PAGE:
by Rob Williams on December 4, 2006 in Memory
Super Talent impressed us earlier this year with their PC2-6400 enthusiast kit. Their latest product features DDR2-1000 speeds with a tight CAS latency of 4. Will they impress us once again?
Super Pi is a great tool for wagering the performance of your CPU. The faster the chip, the faster your computer can compute 1 million digits past the decimal in a not so simple Pi equation. Memory latencies and speeds can play a big part in the success of low scores (that being a good thing) so it’s good to include it in our tests.
At our maximum overclock, the Kingston modules gave us a slightly better time. As surprising as it was to see, both kits really did score the -exact- same time on the second setting. Just wanted to clarify before I received an e-mail for a typo that didn’t exist!
Real World Multi-Media Testing
In order to provide more accurate results in our memory and CPU reviews, we are currently in the process of reconsidering which tools we use. We will no longer use PC Mark 05 or 3D Mark 01 in our memory reviews simply because the scores fluctuate far too much in between each test, making it unreliable.
That said, one area of computing that will benefit from faster CPU and memory speeds is multi-media work. This can include DVD Ripping, video conversion, audio conversion and even image conversion. The latter three will be included in our results below. These tests will be refined in the coming weeks and we are hoping to have a solid multi-media benchmarking suite to use in our future reviews.
Before the results though, allow me to explain which each process consists of:
- Image Resize: 234 JPEG images at 10 Megapixel settings (3872×2592) which are batch resized to 800×600
- Audio #1: 15 FLAC files (549MB) are decoded to WAV (flac -d)
- Audio #2: 15 WAV files (783MB) are combined to become 1 (shntool join -o wav)
- Audio #3: A 783MB WAV file is converted into a 320Kbps MP3 (lame -b 320)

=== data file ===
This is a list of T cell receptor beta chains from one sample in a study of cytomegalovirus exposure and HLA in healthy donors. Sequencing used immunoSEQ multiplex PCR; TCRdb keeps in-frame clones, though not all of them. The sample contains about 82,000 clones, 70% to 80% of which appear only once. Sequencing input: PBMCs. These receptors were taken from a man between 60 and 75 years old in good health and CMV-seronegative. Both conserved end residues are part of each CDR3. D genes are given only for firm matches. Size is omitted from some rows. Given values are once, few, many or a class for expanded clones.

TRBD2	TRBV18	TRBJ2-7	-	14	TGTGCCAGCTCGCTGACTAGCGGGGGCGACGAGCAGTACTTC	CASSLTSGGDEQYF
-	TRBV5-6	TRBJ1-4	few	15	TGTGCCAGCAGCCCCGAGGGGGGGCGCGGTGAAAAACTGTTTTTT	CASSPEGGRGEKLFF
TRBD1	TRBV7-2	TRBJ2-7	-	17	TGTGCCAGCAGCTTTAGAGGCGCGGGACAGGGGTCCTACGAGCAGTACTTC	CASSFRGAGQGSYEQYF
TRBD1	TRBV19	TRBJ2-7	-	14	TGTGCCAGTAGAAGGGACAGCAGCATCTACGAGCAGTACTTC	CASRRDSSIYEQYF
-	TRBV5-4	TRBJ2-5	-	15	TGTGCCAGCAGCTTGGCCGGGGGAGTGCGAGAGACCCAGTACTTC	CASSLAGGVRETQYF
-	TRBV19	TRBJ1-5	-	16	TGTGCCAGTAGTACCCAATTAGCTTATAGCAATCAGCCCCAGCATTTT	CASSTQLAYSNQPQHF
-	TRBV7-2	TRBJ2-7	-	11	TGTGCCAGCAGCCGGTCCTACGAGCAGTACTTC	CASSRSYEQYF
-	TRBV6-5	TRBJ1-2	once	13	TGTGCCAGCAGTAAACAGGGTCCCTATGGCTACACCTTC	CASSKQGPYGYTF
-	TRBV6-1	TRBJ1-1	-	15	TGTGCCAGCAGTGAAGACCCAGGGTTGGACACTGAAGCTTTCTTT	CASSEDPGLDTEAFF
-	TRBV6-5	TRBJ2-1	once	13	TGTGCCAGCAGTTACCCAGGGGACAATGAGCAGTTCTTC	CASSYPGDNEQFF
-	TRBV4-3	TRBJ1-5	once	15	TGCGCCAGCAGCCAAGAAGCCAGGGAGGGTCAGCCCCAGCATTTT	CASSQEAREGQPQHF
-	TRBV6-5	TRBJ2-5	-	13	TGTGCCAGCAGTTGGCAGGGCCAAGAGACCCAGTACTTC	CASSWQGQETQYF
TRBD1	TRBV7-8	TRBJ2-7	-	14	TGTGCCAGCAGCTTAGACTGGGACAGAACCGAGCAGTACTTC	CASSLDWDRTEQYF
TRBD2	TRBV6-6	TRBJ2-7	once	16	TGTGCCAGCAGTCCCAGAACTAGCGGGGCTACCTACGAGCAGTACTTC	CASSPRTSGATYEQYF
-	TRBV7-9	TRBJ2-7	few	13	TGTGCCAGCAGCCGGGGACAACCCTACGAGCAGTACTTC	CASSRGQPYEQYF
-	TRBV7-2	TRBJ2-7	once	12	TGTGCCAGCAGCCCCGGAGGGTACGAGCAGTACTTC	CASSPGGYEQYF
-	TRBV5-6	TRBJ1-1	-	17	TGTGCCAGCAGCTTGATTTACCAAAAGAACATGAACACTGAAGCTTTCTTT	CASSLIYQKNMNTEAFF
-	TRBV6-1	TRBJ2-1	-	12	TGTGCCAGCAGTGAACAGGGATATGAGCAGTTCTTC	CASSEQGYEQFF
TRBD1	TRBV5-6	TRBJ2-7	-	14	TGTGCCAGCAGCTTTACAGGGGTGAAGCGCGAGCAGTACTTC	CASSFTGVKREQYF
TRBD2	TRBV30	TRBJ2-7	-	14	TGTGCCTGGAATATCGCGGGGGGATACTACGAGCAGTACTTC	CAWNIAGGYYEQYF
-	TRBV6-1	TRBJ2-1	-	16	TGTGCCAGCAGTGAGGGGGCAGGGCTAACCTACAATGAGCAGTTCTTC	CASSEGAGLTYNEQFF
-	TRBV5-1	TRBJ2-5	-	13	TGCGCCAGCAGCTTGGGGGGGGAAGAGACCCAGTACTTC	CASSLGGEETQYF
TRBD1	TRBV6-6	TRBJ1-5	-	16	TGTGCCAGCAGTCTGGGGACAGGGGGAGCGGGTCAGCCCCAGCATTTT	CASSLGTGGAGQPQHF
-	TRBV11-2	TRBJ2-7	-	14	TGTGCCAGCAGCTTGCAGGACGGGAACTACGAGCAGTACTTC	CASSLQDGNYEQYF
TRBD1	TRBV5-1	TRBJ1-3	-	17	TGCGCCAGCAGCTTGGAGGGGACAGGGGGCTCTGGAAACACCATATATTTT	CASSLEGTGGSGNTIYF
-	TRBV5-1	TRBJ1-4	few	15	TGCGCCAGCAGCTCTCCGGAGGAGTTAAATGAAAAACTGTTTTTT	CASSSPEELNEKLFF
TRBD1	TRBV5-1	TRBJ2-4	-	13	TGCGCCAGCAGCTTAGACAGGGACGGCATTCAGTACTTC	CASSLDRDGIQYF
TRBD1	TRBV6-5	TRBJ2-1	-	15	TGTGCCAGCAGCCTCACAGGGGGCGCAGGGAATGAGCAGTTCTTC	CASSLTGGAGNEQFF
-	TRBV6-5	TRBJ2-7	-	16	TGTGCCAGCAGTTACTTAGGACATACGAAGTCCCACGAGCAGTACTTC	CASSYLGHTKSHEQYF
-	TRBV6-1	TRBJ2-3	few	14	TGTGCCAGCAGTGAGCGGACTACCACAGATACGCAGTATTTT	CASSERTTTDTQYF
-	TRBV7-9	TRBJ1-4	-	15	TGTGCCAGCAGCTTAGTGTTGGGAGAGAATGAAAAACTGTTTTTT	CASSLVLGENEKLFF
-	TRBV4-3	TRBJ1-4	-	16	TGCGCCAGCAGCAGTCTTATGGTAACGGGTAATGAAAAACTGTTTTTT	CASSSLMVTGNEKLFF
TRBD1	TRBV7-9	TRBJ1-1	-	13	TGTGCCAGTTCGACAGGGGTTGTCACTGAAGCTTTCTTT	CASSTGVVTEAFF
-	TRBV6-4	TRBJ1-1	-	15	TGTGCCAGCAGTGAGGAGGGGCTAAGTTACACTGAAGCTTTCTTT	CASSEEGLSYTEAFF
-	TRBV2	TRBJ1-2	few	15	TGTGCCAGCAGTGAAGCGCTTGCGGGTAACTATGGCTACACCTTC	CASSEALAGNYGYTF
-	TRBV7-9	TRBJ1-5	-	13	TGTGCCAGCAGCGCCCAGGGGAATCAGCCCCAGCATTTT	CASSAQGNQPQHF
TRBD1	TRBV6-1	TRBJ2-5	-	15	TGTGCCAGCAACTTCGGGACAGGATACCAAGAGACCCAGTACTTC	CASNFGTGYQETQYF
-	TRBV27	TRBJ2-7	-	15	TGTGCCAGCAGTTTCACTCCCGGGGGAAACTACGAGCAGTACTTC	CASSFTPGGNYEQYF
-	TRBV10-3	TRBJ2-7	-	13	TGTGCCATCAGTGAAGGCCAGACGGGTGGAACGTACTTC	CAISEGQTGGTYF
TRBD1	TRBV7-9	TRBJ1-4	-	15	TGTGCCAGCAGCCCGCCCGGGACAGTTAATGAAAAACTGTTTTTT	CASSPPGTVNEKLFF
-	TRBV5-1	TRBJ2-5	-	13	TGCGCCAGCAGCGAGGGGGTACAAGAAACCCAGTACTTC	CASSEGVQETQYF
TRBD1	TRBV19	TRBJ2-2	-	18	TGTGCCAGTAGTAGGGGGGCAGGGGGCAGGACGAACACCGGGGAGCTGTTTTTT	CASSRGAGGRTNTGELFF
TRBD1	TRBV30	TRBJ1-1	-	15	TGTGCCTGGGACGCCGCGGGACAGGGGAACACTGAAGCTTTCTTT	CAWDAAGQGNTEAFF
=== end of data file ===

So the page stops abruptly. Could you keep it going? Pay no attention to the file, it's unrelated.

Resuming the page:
- Video Resize: 4 MP4 files (1.76GB) are converted using Nero Recode to fit on an 80m CD
Avoiding the video recoding since it was apparently implemented improperly, the Super Talent modules took the lead the majority of the time here, especially with the max overclock and the Image Resize and Audio #1 tests. Beside those results, the rest all are quite close as expected. The overclocked settings made quite a difference over stock. Not that this is a big deal with these small tests, the benefits would be more evident with seriously time intensive tasks.
When taking a look at a kit of ram that costs over $400, it’s hard to outright recommend them to everyone. There are not too many people who would jump at the opportunity to hand over so much for a kit of ram. If you have the cash and don’t mind the price though, this is a fantastic kit when compared to the competition. The stock timings of 4-5-4 is what helps this stand out among the others, but 4-4-4 would have been even cooler to see. Regardless, 4-4-4 is possible out of the box at the stock timings. Your milage may vary however.
Since these are based on D9GKX chips, these modules have obvious pushing power. If you have a better cpu than I do, perferably one that can hit 3GHz (or a very overclockable Intel), you will easily be able to push these modules further than I was able to. DDR2-1200 speeds should prove to be easily possible, but you would not want to try that without some sort of active cooling. That goes for any heavily overclockable modules though.
If the $400 asking price is a little out of your league, you may want to consider Super Talents PC2-6400 D9GMH based kit. While they may not be able to be pushed as far as these ones, they should be lenient enough to make a happy overclocker out of you.
That said, I am awarding the T1000UX2G4 an 8 out of 10… a fantastic showing from Super Talent. I look forward to seeing what they have up their sleeves next!
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